23 April 2024

Status quo at TDC - Weekly briefing - April 23, 2024

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Our Community

No big changes for TDC. The Monroe Board of County Commissioners (BOCC) agreed to not make any major changes to the structure of the county’s Tourist Development Council. A series of critical audits of TDC by the Monroe County Clerk of Court Office were released late last year. 
  • Serve at the pleasure. Commissioners want to allow removal of TDC board members before their terms expire if commissioners are displeased with their appointees.
  • ...and audits are still underway. Monroe County's Clerk of Court’s Office released critical audit findings of NewmanPR and Tinsley Advertising & Marketing, while its audit of contracts with Two Oceans Digital is not public yet. The County Commission's own audit is also not yet complete.
  • Won't become part of the County government. The BOCC won't make TDC a county government department, and didn't make any changes to its spending allocations.
  • Status quo. “I think the structure has worked for years, and should continue,” said Commissioner Craig Cates.
  • Calm down. “At this time, it would be easy to overreact,” Commissioner David Rice added. “We had a problem that needed solving, and we are working on that. The problems are not the structure.”
  • Keeping it running. TDC board Chair Rita Irwin said that TDC has “already corrected many things in the audit....It is important to keep this engine running.” Vroom. 
Sawfish mystery continues. Scientists still do not know what is causing critically endangered sawfish to thrash and die, or what is causing more than 70 fish species to spin and act erratically.
Iguana hunters. No less than the Washington Post reported on Florida's iguana problem
Hospital task force meets. The task force led by Key West Vice Mayor Sam Kaufman will gather information and advice regarding renewal of the lease of the Lower Keys Medical Center, set to expire in five years.  Kaufman urged local residents to attend the Lower Florida Keys Hospital District meeting on May 8.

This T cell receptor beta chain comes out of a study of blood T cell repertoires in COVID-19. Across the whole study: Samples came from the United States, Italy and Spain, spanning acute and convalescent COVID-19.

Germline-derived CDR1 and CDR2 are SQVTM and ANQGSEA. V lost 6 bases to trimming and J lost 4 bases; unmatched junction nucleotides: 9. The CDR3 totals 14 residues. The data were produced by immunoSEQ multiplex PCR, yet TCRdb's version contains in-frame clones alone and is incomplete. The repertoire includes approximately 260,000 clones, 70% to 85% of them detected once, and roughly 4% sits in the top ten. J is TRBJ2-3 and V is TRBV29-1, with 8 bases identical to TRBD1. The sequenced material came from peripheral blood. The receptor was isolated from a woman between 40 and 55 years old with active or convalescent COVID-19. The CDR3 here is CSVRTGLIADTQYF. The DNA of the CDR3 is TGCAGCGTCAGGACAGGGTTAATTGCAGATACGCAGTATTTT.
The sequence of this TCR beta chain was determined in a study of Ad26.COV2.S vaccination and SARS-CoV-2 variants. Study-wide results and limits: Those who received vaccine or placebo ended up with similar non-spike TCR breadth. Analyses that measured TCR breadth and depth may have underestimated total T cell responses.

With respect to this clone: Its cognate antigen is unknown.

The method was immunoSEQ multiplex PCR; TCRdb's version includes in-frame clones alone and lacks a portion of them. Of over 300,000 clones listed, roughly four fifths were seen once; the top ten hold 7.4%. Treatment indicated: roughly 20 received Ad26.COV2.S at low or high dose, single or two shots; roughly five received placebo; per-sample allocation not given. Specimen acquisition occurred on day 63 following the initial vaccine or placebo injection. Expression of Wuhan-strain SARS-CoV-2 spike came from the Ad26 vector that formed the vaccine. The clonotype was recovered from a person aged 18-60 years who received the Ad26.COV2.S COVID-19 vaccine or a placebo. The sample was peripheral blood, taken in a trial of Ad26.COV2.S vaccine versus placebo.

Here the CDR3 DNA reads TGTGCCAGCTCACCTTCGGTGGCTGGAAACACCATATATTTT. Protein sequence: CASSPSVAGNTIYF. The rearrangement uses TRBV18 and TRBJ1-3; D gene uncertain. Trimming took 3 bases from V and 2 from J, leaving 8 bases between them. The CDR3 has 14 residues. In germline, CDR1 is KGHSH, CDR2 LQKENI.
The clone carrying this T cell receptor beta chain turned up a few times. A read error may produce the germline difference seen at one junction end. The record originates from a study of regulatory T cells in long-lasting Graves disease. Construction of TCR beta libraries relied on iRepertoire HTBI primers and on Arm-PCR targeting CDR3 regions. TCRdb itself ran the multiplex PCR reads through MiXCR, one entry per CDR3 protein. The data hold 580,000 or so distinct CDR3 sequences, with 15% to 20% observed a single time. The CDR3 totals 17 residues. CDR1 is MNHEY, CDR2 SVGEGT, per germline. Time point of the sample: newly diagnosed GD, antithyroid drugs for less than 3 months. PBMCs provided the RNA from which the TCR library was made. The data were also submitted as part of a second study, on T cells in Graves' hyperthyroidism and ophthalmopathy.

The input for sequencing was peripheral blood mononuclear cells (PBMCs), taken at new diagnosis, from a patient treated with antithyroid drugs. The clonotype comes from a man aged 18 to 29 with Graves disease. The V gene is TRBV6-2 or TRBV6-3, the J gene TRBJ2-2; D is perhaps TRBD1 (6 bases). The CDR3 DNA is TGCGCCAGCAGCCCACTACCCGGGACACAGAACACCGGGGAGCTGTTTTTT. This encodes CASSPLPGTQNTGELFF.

Stock Island and Key Haven annexation study. Key West officials want to know what annexation of Stock Island and Key Haven would entail, and whether the residents of those areas even want to become part of the city. “I’d support a maximum allocation of $25,000 for the study to start at the bare minimum,” Commissioner Sam Kaufman said at the April 11 city commission meeting. “This is a vastly complex issue...there are pros and cons involving city services, facilities, voting districts, taxes and more.”
  • Stock Island Association's president offered mostly favorable reactions to the possibility of joining Key West, but wants more information, especially about taxes. "It’s time we stop talking about this, and bring it to a vote."  
Coral bleaching is happening globally. The world is experiencing a yet another coral bleaching event, according to NOAA scientists; the fourth global event on record and the second in the last 10 years. 
Amsterdam says 'enough' to over-tourism. Amsterdam's new crackdown on local over-tourism bans new hotels. New hotels can only be built if another closes down, and the city is urging developers to choose sites outside of the city center.

There's no there here.  Linda Cunningham got off the Rock, and it was weird

  • The rebuild incorporated FKAA water main upgrades and a $4.8 million investment in curbs and gutters, narrower and safer pedestrian crossings, lots of new trees, fresh and smooth asphalt, and an extra-width bike lane.
Buckled swash? Mark Hedden wrote colorfully about an attack by a swashbuckling piratic kingbird, a member of the tyrant kingbird family.

Our Eyes

Green Heron at the Blue Hole  - Philip Dodderidge

Previously in Key West Voices

Record hot water. The tropical Atlantic is abnormally warm, helping set the stage for a busy hurricane season, according to an early forecast by scientists at Colorado State University. Higher ocean temperatures provide more energy to fuel stronger storms.